1. In AWS, open IAM > Policies > Create New Policy.
  2. Click Create New Policy.
  3. Select JSON.
  4. In the JSON visual editor, paste the following JSON code:
  5. {
     "Version": "2012-10-17",
     "Statement": [
       {
         "Effect": "Allow",
         "Action": [
           "sqs:GetQueueAttributes",
           "sqs:ListQueues",
           "sqs:ReceiveMessage",
           "sqs:GetQueueUrl",
           "sqs:SendMessage",
           "sqs:DeleteMessage",
           "s3:ListBucket",
           "s3:GetObject",
           "s3:GetBucketLocation",
           "s3:ListAllMyBuckets",
           "s3:GetBucketTagging", 
           "s3:GetAccelerateConfiguration", 
           "s3:GetBucketLogging", 
           "s3:GetLifecycleConfiguration", 
           "s3:GetBucketCORS",
           "config:DeliverConfigSnapshot",
           "config:DescribeConfigRules",
           "config:DescribeConfigRuleEvaluationStatus",
           "config:GetComplianceDetailsByConfigRule",
           "config:GetComplianceSummaryByConfigRule",
           "iam:GetUser",
           "iam:ListUsers",
           "iam:GetAccountPasswordPolicy",
           "iam:ListAccessKeys",
           "iam:GetAccessKeyLastUsed", 
           "autoscaling:Describe*",
           "cloudwatch:Describe*",
           "cloudwatch:Get*",
           "cloudwatch:List*",
           "sns:Get*",
           "sns:List*",
           "sns:Publish",
           "logs:DescribeLogGroups",
           "logs:DescribeLogStreams",
           "logs:GetLogEvents",
           "ec2:DescribeInstances",
           "ec2:DescribeReservedInstances",
           "ec2:DescribeSnapshots",
           "ec2:DescribeRegions",
           "ec2:DescribeKeyPairs",
           "ec2:DescribeNetworkAcls",
           "ec2:DescribeSecurityGroups",
           "ec2:DescribeSubnets",
           "ec2:DescribeVolumes",
           "ec2:DescribeVpcs",
           "ec2:DescribeImages",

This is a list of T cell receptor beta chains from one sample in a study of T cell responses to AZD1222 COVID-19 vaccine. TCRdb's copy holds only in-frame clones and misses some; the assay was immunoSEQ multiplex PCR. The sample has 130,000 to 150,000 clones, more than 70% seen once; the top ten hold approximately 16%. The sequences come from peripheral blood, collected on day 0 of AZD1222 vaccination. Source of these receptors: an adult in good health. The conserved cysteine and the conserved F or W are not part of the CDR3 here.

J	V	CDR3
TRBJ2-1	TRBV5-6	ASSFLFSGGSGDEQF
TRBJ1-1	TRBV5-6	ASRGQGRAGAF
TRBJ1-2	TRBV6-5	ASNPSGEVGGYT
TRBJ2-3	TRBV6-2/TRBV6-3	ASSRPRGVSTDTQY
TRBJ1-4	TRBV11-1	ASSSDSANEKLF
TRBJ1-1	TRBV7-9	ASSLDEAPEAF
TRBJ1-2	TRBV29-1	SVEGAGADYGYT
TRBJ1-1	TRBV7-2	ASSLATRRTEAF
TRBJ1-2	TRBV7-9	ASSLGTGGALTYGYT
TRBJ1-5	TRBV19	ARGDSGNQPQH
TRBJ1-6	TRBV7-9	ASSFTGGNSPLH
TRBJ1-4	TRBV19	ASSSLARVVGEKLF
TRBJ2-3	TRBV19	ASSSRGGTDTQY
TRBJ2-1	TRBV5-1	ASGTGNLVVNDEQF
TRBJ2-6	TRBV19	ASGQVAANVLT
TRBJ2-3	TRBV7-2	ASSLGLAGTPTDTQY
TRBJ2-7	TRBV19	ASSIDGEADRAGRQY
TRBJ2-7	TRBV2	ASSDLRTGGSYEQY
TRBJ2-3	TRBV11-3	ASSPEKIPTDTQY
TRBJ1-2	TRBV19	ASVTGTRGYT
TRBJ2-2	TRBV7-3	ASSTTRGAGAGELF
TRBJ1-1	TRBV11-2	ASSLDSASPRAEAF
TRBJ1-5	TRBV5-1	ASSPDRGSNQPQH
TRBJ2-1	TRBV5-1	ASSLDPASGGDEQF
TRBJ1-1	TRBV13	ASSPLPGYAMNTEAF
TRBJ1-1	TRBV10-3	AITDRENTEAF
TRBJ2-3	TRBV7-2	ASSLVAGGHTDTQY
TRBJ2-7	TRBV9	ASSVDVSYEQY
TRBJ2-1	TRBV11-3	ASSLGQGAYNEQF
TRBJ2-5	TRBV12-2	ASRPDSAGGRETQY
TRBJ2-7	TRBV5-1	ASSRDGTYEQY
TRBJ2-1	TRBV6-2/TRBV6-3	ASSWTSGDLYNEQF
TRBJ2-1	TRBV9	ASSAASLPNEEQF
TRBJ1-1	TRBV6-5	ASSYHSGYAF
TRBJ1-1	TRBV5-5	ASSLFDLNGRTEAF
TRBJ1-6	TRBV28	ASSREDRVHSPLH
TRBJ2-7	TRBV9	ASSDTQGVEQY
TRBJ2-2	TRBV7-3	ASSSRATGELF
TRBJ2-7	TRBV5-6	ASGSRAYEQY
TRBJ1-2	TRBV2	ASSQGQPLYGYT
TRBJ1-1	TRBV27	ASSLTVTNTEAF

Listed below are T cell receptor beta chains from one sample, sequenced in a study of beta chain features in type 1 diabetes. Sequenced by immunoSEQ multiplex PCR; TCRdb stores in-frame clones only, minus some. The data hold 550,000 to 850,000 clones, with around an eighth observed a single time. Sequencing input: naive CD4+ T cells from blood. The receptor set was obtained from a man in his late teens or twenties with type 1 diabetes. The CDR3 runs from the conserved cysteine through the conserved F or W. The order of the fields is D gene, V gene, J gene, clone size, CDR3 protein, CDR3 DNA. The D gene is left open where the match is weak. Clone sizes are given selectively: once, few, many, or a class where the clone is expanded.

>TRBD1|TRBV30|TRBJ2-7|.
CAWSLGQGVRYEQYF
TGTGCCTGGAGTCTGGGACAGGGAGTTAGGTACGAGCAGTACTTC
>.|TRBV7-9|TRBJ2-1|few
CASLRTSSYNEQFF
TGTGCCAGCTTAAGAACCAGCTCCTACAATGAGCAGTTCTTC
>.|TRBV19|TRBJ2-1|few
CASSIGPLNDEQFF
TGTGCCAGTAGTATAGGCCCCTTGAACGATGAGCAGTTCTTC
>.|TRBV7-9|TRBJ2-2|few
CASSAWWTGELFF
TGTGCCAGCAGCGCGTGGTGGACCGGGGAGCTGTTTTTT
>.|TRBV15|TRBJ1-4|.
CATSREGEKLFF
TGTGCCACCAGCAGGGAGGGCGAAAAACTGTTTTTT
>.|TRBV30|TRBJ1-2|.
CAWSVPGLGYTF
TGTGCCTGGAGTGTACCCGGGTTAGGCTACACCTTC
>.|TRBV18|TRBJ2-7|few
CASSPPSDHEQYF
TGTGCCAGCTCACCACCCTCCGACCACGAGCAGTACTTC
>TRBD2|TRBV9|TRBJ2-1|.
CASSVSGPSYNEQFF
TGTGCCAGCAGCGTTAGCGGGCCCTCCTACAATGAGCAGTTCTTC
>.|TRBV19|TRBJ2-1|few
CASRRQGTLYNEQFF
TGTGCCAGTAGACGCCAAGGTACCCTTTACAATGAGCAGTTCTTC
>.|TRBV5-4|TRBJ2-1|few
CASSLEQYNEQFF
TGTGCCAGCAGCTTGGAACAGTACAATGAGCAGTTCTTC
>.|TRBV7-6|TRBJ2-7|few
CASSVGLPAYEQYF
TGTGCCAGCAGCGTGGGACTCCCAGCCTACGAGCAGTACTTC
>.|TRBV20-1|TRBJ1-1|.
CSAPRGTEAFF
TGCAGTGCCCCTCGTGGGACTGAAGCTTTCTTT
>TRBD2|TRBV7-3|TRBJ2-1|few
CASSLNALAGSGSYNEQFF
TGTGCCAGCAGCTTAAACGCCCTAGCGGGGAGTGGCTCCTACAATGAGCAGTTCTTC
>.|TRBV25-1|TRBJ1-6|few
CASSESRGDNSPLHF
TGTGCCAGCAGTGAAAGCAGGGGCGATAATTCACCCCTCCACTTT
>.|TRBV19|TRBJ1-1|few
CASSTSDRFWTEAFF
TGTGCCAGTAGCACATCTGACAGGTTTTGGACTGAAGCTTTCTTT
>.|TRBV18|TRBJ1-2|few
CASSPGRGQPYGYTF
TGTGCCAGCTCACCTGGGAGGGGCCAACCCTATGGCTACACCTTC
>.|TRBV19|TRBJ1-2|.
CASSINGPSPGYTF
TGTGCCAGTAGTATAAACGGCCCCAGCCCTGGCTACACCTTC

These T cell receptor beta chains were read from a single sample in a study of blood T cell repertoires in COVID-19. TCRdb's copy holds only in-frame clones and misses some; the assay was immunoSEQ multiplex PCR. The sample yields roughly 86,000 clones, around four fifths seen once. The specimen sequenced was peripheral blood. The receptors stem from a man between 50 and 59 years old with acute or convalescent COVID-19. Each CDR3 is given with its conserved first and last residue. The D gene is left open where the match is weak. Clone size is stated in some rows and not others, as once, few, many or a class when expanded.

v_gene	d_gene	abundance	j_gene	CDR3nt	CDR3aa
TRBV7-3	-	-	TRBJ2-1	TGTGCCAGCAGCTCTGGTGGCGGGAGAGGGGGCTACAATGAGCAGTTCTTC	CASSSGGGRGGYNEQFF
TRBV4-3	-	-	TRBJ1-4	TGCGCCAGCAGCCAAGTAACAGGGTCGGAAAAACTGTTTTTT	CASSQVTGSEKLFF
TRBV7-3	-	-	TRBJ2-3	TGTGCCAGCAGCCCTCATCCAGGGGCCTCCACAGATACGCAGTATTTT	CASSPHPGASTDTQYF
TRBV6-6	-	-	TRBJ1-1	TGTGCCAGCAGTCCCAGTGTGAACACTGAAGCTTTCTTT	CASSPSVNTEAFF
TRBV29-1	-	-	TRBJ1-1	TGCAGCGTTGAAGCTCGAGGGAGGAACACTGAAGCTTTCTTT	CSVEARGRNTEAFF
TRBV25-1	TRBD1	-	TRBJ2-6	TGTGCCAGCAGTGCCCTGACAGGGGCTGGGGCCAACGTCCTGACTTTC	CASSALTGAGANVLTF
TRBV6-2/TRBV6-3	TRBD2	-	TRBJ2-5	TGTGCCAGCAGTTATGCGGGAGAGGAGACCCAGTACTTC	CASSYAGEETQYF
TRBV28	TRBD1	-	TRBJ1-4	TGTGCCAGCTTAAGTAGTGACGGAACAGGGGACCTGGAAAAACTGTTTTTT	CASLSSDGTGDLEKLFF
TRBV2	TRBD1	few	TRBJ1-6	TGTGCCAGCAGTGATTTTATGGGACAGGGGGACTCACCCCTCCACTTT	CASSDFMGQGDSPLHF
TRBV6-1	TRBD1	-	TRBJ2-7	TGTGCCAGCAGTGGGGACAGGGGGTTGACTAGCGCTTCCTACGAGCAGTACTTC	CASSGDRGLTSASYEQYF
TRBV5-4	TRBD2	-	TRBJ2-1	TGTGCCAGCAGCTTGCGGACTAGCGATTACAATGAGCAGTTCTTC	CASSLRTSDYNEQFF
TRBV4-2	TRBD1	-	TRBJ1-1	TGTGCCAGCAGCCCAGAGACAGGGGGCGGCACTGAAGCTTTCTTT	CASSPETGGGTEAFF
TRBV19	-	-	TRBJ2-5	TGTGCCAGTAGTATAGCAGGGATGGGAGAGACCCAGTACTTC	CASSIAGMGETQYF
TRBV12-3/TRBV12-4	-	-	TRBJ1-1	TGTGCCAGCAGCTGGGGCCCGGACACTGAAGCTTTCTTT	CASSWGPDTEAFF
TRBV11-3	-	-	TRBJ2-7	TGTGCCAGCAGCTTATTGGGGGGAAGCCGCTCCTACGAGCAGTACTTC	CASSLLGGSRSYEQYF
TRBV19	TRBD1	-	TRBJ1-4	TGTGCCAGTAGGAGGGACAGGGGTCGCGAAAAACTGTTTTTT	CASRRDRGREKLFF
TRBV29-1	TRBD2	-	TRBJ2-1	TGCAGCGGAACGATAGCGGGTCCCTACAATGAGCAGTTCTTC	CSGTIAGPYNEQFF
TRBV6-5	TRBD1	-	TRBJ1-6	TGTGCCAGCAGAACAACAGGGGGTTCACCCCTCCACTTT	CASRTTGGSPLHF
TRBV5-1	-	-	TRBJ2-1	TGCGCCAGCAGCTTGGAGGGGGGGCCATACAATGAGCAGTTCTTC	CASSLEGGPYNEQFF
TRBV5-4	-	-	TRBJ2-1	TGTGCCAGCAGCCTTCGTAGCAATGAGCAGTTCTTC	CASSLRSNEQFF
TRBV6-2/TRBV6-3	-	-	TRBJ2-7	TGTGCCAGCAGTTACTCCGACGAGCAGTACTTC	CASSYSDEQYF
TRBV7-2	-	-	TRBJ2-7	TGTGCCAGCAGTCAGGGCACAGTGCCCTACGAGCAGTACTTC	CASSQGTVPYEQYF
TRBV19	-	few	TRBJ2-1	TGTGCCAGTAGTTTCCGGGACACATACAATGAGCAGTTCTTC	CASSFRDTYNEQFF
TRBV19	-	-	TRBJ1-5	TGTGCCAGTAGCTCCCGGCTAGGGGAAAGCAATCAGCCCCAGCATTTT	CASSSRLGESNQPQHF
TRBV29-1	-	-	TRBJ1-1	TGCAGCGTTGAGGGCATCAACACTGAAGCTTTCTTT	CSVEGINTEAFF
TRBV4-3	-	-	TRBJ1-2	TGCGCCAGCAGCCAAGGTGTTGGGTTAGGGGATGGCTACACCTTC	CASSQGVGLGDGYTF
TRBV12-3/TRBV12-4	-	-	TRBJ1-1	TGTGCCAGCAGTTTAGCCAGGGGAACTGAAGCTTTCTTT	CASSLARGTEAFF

"ec2:DescribeAddresses",
           "lambda:ListFunctions",
           "rds:DescribeDBInstances",
           "cloudfront:ListDistributions",
           "elasticloadbalancing:DescribeLoadBalancers",
           "elasticloadbalancing:DescribeInstanceHealth",
           "elasticloadbalancing:DescribeTags",
           "elasticloadbalancing:DescribeTargetGroups",
           "elasticloadbalancing:DescribeTargetHealth",
           "elasticloadbalancing:DescribeListeners",
           "inspector:Describe*",
           "inspector:List*",
           "kinesis:Get*",
           "kinesis:DescribeStream",
           "kinesis:ListStreams",
           "kms:Decrypt",
           "sts:AssumeRole"
         ],
         "Resource": [
           "*"
         ]
       }
     ]
    }
    
  6. Click Review Policy.
  7. Name the policy SplunkAccess.
  8. Give it a description.
  9. Click Create Policy.
  10. Return to the list of IAM policies and ensure that you see the new SplunkAccess policy in the list of policies. This graphic shows the creation of a SplunkAcess policy on AWS.

Step 2: Create a Splunk Access user

The graphic shows step 2 of the workflow
To create the Splunk Access user, complete the following steps:

  1. In AWS, from the IAM Users list, click Users.
  2. Click Add User.
  3. Add a user name. In this example, use the name Splunk_Access.
  4. For Select AWS Access type, select Programmatic access only. This safeguards your account. This graphic shows the selection of the Programmatic Access to ensure safe access.

  5. Click Next: Permissions to add the new user to a group.

Step 3: Create a group for Splunk Access users

The graphic shows step 3 of the workflow

After you create the user, you assign the user to a group:


  1. Click Create group:
    This graphic shows the creation of a user group in AWS

  2. In Group Name, enter SplunkAccessGroup.
  3. Apply the IAM policy you created. To do this, search for the IAM policy by entering splunk in the Filter Policies field. The IAM access policy you created displays.
  4. Select the checkbox next to the SplunkAccess IAM policy, and click Create Group.
  5. Ensure your new group is selected and click Next Review:
    This graphic shows the creation of a user group in AWS

  6. Now that you have created a user and associated that user with a group and an IAM policy, click Create User.
  7. After the user is created, Amazon provides access to a CSV file with the user credentials. Download this file and store it securely because you will need it later.

Step 4: Enable the AWS CloudTrail Service

The graphic shows step 4 of the workflow
Next, set up CloudTrail so that you can capture AWS data and send it to Splunk Cloud. AWS CloudTrail writes events to a Simple Notification Service (SNS) topic, and you can then create a Simple Queue Service (SQS) subscription. When SQS notifies Splunk Cloud of an event, Splunk Cloud can collect the events from the S3 bucket. To do this, complete the following steps:

  1. In AWS Management Console, click All Services, and select CloudTrail.
  2. Click Get Started Now.
  3. Name your trail. For this example, use the name 'cloudtrail.
  4. Apply the trail to all regions.
  5. In the Read/Write events field, select All.